RALEIGH, N.C. — Lorenzo Charles, the muscular forward whose last-second dunk gave underdog North Carolina State a stunning win in the 1983 national college championship game, was killed Monday when a bus he was driving crashed along a highway, a company official said.
Elite Coach general manager Brad Jackson said Charles, 47, worked for the company and was driving one of its buses on Interstate 40. No passengers were aboard.
He grabbed Dereck Whittenburg’s 30-foot shot and dunked it at the buzzer to give the Wolfpack a 54-52 win over heavy favorite Houston and its second national title, sending coach Jim Valvano spilling onto the court, scrambling for someone to hug in what has become one of the lasting images of the NCAA tournament.
Whittenburg was despondent when discussing his teammate and friend with The Associated Press.
“It’s just an awful day,” Whittenburg said. “An awful, awful day.”
Charles secured his spot in N.C. State lore in the final moments of that game in Albuquerque, N.M., to cap off an improbable run to the championship. N.C. State entered the NCAA tournament with a 17-10 record, having beaten Virginia to win the Atlantic Coast Conference tournament and an automatic berth into the national field. No one expected much.
“It’s still kind of amazing to me that … people are still talking about it,” Charles said in an excerpt from his comments about the championship game on his N.C. State Web page. “I remember when (it) first happened, I figured I would have my 15 minutes of fame and that would be it. Here we are and it is still a conversational piece. I don’t really think that was the only great Final Four finish that has been played since then, but for some reason people just single out that game and talk about it. Maybe because it was such a David and Goliath thing.”
Police released little about the one-vehicle crash that took Charles’ life. Video shows the windshield broken out with tree limbs sticking through the window frame. The rear wheels of the bus were on an embankment, leaving the right front tire elevated from the road.
Charles finished his college career two years after the championship win with 1,535 total points — 15th on the school’s scoring list — and his .575 shooting percentage in 1985 remains a school record for seniors.
In the 1983 run, Charles hit two free throws with 23 seconds left in the West Regional finals against the Cavaliers to give the Wolfpack a 63-62 win and the spot in the Final Four.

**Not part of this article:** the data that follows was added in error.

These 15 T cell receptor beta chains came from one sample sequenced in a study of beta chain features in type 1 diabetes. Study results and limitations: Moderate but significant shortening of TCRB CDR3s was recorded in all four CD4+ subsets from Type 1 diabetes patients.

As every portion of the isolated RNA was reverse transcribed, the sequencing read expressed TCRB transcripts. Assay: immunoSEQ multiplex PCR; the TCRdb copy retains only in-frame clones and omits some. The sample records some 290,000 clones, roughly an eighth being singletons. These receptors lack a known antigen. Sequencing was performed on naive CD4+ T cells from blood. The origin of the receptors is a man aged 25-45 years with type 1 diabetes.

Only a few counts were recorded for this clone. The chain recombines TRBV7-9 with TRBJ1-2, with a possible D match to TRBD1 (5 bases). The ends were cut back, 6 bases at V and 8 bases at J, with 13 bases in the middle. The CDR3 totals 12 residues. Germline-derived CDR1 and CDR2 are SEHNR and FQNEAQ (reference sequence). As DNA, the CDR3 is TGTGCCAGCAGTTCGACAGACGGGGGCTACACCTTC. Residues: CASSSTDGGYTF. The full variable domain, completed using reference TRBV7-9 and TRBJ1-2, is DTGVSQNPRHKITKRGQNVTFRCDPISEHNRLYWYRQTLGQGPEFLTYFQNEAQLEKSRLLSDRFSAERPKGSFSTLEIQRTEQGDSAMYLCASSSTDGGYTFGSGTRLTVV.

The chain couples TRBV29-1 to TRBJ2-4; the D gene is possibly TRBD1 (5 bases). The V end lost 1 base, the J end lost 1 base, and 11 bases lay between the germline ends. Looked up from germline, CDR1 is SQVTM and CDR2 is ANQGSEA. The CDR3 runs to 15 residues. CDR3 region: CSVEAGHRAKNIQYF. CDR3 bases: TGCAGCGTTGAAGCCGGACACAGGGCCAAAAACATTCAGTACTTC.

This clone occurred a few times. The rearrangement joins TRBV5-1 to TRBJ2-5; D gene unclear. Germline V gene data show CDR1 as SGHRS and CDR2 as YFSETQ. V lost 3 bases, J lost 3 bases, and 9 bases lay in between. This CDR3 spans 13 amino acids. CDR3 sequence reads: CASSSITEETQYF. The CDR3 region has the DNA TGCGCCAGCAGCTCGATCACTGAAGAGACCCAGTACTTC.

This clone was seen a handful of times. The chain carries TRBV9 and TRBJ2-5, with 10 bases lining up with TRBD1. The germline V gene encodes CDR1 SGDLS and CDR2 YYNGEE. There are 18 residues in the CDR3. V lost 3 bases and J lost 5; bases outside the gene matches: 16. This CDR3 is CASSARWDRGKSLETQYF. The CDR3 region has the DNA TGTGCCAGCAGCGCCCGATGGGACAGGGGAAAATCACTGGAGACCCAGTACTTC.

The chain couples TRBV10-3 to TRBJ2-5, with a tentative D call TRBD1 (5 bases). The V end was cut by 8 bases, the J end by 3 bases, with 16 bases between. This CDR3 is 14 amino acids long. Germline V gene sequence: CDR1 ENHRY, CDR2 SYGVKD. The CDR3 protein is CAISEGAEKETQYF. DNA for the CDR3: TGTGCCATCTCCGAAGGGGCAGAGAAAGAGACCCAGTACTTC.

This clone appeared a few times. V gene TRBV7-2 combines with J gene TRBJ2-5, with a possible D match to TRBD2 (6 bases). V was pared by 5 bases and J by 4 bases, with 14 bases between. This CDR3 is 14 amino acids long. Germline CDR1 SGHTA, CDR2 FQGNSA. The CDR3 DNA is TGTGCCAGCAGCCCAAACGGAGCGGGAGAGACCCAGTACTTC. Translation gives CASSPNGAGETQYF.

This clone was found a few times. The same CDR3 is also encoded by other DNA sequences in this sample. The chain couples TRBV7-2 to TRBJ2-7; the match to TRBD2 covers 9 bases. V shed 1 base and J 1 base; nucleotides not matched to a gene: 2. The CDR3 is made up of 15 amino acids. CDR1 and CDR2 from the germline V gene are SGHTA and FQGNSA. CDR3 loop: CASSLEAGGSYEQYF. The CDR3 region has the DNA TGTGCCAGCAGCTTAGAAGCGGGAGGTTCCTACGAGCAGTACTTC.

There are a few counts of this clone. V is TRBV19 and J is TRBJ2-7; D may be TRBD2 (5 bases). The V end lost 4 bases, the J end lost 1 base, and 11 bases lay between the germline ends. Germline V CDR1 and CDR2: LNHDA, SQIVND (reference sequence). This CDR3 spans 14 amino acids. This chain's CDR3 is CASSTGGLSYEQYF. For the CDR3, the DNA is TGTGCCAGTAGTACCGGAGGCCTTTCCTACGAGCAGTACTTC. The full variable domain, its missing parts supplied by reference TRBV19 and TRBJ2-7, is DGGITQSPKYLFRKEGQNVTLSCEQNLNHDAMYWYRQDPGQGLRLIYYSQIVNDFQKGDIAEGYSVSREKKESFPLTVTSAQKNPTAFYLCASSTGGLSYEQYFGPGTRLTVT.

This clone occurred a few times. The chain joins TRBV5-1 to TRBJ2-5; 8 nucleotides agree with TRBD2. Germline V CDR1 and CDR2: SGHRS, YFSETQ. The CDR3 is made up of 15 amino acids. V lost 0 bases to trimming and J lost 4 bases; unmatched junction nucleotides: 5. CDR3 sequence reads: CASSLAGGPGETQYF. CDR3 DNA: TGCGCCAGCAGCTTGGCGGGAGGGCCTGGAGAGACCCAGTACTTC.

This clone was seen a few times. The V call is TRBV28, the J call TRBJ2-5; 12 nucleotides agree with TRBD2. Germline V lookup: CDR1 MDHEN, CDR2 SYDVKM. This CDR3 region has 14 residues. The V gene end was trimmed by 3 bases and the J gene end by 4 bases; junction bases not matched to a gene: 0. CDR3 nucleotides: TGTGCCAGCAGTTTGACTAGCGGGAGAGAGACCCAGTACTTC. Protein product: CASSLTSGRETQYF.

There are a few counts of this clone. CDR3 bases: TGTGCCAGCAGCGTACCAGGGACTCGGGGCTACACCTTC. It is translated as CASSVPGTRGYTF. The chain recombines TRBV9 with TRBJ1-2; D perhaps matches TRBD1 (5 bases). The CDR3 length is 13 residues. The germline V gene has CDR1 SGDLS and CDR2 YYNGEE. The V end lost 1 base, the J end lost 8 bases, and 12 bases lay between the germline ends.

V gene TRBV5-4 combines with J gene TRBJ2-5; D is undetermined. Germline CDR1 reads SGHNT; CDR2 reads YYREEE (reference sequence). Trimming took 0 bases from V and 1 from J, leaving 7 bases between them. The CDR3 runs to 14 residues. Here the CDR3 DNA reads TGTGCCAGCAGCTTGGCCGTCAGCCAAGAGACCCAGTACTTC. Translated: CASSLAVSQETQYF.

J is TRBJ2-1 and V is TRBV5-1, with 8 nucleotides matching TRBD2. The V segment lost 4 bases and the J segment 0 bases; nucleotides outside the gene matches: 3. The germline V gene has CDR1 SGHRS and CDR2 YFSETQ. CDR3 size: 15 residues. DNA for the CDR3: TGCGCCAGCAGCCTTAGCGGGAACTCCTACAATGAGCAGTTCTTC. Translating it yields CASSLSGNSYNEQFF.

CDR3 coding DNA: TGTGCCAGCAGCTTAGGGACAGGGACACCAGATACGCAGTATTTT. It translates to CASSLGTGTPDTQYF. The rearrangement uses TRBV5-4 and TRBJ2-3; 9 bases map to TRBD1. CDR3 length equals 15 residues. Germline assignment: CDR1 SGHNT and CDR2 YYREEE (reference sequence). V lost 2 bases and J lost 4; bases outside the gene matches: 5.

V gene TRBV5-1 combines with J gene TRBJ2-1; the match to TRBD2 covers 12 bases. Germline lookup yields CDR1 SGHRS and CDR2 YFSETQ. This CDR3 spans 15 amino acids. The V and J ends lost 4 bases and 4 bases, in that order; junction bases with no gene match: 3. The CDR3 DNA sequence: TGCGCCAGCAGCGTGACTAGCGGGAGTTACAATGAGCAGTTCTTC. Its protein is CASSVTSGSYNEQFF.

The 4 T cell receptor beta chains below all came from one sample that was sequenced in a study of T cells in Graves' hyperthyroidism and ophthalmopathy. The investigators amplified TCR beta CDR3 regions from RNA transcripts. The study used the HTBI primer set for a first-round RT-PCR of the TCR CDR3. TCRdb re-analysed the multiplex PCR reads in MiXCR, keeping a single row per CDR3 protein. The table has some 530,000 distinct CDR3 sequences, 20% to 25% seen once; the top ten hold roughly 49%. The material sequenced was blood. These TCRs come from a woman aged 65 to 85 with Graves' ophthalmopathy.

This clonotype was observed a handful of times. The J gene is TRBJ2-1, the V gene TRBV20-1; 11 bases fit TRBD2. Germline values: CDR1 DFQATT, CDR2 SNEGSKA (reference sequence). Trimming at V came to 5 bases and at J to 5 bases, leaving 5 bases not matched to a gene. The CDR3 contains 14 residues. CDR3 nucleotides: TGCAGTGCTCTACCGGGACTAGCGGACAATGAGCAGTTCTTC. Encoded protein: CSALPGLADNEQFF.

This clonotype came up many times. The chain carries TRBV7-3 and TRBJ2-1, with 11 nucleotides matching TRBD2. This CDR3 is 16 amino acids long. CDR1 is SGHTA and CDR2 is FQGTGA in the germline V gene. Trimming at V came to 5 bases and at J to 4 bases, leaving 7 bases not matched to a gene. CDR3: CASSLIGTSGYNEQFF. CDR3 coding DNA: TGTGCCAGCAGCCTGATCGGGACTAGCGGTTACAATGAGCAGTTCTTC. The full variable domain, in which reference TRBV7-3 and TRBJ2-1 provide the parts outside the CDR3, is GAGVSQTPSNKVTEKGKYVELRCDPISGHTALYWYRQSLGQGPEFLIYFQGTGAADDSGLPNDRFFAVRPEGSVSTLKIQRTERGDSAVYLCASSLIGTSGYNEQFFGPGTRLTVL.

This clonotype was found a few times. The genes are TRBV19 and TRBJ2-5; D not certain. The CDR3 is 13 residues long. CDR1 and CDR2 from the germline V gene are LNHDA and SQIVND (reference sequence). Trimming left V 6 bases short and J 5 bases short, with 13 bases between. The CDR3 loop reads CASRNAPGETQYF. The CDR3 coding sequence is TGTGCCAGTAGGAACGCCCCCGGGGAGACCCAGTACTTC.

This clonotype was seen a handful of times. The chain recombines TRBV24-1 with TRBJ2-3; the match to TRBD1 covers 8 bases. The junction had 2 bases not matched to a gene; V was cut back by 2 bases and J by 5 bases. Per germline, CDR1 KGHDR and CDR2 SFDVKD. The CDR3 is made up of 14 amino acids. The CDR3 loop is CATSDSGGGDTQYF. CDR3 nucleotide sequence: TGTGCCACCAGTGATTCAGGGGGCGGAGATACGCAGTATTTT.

Their semifinal win over Georgia sent them to the matchup with the Cougars, known as Phi Slamma Jamma in those years and led by stars Clyde Drexler and Hakeem Olajuwon.
Michael Young, director of basketball operations at Houston, was a member of the team that let a national championship slip away. He told KRIV-TV in Houston that he’s never quite gotten over Charles’ heroics.
“For him to dunk the ball at that moment to win the game, it was one of the most heartbreaking moments I have ever felt in my whole career,” Young said. “Twenty-eight years later, it’s still with me. Every day somebody asks me about it. I thought I was going to get away with it today and then you called me. I’m very sorry to hear what happened.”
Valvano also became famous for his emotional burst onto the court afterward, running around almost in disbelief. Valvano died in 1993 after his public fight with cancer.
NC State retired Charles’ No. 43 jersey in 2008, the 25th anniversary of the championship.
Thurl Bailey, one of Charles’ teammates on the championship team, said it’s tough to accept that the player who made the game-winning dunk is gone.
“But I heard someone say, I was talking to them on the phone about this, that Jimmy V finally found somebody to hug,” Bailey told WRAL-TV.
Current coach Mark Gottfried said his staff had just gotten acquainted with Charles and was saddened to hear the news.
“He holds a special place in Wolfpack history and in the hearts of generations of fans,” Gottfried said in a statement. “We just reconnected with him last week and our staff was stunned to hear this terrible news.”
ACC Commissioner John Swofford said Charles’ play had an uplifting impact.
“As a former player, he made us believe in the amazing and all of us in the ACC send out our thoughts and prayers to his entire family,” Swofford said in a statement.
Charles played one season in the NBA, averaging 3.4 points in 36 games with the Atlanta Hawks in 1985-86, and played internationally and in the Continental Basketball Association until 1999.
A message left on a phone listed to Lorenzo Charles wasn’t immediately returned Monday night.